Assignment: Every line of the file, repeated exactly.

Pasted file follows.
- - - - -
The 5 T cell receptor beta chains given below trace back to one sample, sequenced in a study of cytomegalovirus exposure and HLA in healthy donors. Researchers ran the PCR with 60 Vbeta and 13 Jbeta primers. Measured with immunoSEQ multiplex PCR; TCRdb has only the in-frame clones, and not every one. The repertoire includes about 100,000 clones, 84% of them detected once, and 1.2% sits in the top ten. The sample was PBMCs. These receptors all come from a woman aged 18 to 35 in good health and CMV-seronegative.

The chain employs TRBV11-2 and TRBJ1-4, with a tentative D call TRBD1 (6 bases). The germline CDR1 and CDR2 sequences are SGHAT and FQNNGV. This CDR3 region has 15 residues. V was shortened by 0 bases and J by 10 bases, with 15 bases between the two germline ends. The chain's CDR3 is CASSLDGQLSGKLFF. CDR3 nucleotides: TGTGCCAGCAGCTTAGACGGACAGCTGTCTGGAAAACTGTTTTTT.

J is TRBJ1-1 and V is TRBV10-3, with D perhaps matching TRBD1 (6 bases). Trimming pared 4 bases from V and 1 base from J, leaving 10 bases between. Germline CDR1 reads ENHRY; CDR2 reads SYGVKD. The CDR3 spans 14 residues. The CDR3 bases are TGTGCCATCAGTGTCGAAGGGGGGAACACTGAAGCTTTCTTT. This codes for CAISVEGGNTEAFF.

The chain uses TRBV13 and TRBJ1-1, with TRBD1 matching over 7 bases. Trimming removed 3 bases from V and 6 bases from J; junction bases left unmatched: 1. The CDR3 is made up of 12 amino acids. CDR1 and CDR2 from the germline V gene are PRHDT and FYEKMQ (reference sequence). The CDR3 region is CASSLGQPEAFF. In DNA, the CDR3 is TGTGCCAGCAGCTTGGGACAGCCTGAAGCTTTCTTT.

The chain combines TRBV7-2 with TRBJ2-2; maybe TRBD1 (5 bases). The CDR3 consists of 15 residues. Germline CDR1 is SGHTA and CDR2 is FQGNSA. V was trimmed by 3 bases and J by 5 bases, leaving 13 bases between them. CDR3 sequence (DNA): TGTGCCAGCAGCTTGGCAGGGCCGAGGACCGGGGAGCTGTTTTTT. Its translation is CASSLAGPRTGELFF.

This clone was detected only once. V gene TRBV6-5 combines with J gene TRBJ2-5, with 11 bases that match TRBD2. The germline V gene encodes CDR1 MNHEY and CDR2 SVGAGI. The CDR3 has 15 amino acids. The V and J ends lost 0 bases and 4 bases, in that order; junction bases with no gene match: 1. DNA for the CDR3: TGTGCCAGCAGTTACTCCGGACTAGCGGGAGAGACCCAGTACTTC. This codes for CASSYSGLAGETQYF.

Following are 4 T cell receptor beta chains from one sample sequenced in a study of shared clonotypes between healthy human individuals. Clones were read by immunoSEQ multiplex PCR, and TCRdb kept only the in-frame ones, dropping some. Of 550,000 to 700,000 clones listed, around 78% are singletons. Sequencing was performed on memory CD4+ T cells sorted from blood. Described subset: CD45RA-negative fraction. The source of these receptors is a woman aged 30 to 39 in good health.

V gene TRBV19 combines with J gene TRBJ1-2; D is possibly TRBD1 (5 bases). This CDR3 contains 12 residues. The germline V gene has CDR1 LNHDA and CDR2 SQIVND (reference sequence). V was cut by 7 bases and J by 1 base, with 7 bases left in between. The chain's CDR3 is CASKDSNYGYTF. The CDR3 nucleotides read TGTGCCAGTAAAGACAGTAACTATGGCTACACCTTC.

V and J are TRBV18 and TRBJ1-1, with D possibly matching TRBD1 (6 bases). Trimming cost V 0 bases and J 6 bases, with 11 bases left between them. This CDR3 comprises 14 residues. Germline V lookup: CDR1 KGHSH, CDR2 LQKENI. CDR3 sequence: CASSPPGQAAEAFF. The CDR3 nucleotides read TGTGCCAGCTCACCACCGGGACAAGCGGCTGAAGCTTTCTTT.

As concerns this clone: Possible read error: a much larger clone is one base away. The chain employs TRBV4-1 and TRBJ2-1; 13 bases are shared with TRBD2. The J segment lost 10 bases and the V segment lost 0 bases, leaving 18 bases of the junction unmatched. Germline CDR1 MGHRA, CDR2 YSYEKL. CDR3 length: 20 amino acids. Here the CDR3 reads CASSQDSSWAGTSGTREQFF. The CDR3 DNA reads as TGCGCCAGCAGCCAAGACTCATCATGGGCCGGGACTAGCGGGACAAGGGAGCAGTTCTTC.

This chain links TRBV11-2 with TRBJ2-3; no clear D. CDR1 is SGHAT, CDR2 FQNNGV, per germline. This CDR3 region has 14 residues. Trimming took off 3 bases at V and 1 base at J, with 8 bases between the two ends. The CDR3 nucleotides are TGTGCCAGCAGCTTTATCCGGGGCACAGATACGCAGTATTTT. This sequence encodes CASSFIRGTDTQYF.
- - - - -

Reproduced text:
The 5 T cell receptor beta chains given below trace back to one sample, sequenced in a study of cytomegalovirus exposure and HLA in healthy donors. Researchers ran the PCR with 60 Vbeta and 13 Jbeta primers. Measured with immunoSEQ multiplex PCR; TCRdb has only the in-frame clones, and not every one. The repertoire includes about 100,000 clones, 84% of them detected once, and 1.2% sits in the top ten. The sample was PBMCs. These receptors all come from a woman aged 18 to 35 in good health and CMV-seronegative.

The chain employs TRBV11-2 and TRBJ1-4, with a tentative D call TRBD1 (6 bases). The germline CDR1 and CDR2 sequences are SGHAT and FQNNGV. This CDR3 region has 15 residues. V was shortened by 0 bases and J by 10 bases, with 15 bases between the two germline ends. The chain's CDR3 is CASSLDGQLSGKLFF. CDR3 nucleotides: TGTGCCAGCAGCTTAGACGGACAGCTGTCTGGAAAACTGTTTTTT.

J is TRBJ1-1 and V is TRBV10-3, with D perhaps matching TRBD1 (6 bases). Trimming pared 4 bases from V and 1 base from J, leaving 10 bases between. Germline CDR1 reads ENHRY; CDR2 reads SYGVKD. The CDR3 spans 14 residues. The CDR3 bases are TGTGCCATCAGTGTCGAAGGGGGGAACACTGAAGCTTTCTTT. This codes for CAISVEGGNTEAFF.

The chain uses TRBV13 and TRBJ1-1, with TRBD1 matching over 7 bases. Trimming removed 3 bases from V and 6 bases from J; junction bases left unmatched: 1. The CDR3 is made up of 12 amino acids. CDR1 and CDR2 from the germline V gene are PRHDT and FYEKMQ (reference sequence). The CDR3 region is CASSLGQPEAFF. In DNA, the CDR3 is TGTGCCAGCAGCTTGGGACAGCCTGAAGCTTTCTTT.

The chain combines TRBV7-2 with TRBJ2-2; maybe TRBD1 (5 bases). The CDR3 consists of 15 residues. Germline CDR1 is SGHTA and CDR2 is FQGNSA. V was trimmed by 3 bases and J by 5 bases, leaving 13 bases between them. CDR3 sequence (DNA): TGTGCCAGCAGCTTGGCAGGGCCGAGGACCGGGGAGCTGTTTTTT. Its translation is CASSLAGPRTGELFF.

This clone was detected only once. V gene TRBV6-5 combines with J gene TRBJ2-5, with 11 bases that match TRBD2. The germline V gene encodes CDR1 MNHEY and CDR2 SVGAGI. The CDR3 has 15 amino acids. The V and J ends lost 0 bases and 4 bases, in that order; junction bases with no gene match: 1. DNA for the CDR3: TGTGCCAGCAGTTACTCCGGACTAGCGGGAGAGACCCAGTACTTC. This codes for CASSYSGLAGETQYF.

Following are 4 T cell receptor beta chains from one sample sequenced in a study of shared clonotypes between healthy human individuals. Clones were read by immunoSEQ multiplex PCR, and TCRdb kept only the in-frame ones, dropping some. Of 550,000 to 700,000 clones listed, around 78% are singletons. Sequencing was performed on memory CD4+ T cells sorted from blood. Described subset: CD45RA-negative fraction. The source of these receptors is a woman aged 30 to 39 in good health.

V gene TRBV19 combines with J gene TRBJ1-2; D is possibly TRBD1 (5 bases). This CDR3 contains 12 residues. The germline V gene has CDR1 LNHDA and CDR2 SQIVND (reference sequence). V was cut by 7 bases and J by 1 base, with 7 bases left in between. The chain's CDR3 is CASKDSNYGYTF. The CDR3 nucleotides read TGTGCCAGTAAAGACAGTAACTATGGCTACACCTTC.

V and J are TRBV18 and TRBJ1-1, with D possibly matching TRBD1 (6 bases). Trimming cost V 0 bases and J 6 bases, with 11 bases left between them. This CDR3 comprises 14 residues. Germline V lookup: CDR1 KGHSH, CDR2 LQKENI. CDR3 sequence: CASSPPGQAAEAFF. The CDR3 nucleotides read TGTGCCAGCTCACCACCGGGACAAGCGGCTGAAGCTTTCTTT.

As concerns this clone: Possible read error: a much larger clone is one base away. The chain employs TRBV4-1 and TRBJ2-1; 13 bases are shared with TRBD2. The J segment lost 10 bases and the V segment lost 0 bases, leaving 18 bases of the junction unmatched. Germline CDR1 MGHRA, CDR2 YSYEKL. CDR3 length: 20 amino acids. Here the CDR3 reads CASSQDSSWAGTSGTREQFF. The CDR3 DNA reads as TGCGCCAGCAGCCAAGACTCATCATGGGCCGGGACTAGCGGGACAAGGGAGCAGTTCTTC.

This chain links TRBV11-2 with TRBJ2-3; no clear D. CDR1 is SGHAT, CDR2 FQNNGV, per germline. This CDR3 region has 14 residues. Trimming took off 3 bases at V and 1 base at J, with 8 bases between the two ends. The CDR3 nucleotides are TGTGCCAGCAGCTTTATCCGGGGCACAGATACGCAGTATTTT. This sequence encodes CASSFIRGTDTQYF.